Tongue-tie, or ankyloglossia, is a condition that restricts the tongue’s range of motion. When a child is born with tongue-tie they have an unusually short thick or tight band of tissue (lingual frenulum) tethering the bottom of the tongue to the floor of their mouth.
- The child may have difficulty sticking out his or her tongue
- The child may have difficulty lifting their tongue to their upper teeth or moving it from side to side
- The tongue may look heart shaped when stuck out
- The child may have difficulty producing t, d, z, s, th, l, and r
- The child pay have difficulty swallowing
- The child may have difficulty breast feeding
- The child may have difficulty eating solid or semi-soft foods
Here are some signs that your baby’s tongue-tie may be causing feeding problems:
- She repeatedly breaks suction while feeding.
- She makes clicking noises while feeding.
- She’s gaining weight too slowly.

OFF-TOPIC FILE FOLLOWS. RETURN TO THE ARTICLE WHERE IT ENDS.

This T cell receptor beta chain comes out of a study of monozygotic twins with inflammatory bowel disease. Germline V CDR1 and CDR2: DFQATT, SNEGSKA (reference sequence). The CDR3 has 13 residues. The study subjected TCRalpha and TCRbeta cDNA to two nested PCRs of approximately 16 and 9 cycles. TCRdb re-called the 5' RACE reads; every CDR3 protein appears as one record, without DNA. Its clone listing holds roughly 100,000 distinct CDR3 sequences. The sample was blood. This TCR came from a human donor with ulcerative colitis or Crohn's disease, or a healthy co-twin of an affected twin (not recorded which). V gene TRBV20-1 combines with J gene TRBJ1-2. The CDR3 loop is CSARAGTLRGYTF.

- You experience nipple pain when she nurses. (She may be chewing rather than sucking in her effort to access the milk.)
- Your milk supply is dwindling.
What your doctor may ask you about your baby:
- Are you having trouble breast-feeding?
- Is your child having trouble with their speech?
- Is a gap developing between your child’s two bottom front teeth?
- Are you concerned about activities your child is not able to do because of limited tongue movement?
Treatment options for tongue-tie:
- The lingual frenulum may loosen over time and it may resolve on its own.
- If tongue tie persists, a simple surgical procedure called a frenotomy may be warranted.
- In this procedure the doctor numbs the membrane with a topical anesthetic, then snips the frenulum. It takes only a few minutes and doctors say it is less traumatic than ear piercing. Discomfort to your child is minimal during this procedure.
As always, consult with your pediatrician if you have concerns that your child may have a tongue-tie and consult with them for your best treatment options. A speech-language pathologist can help with feeding issues.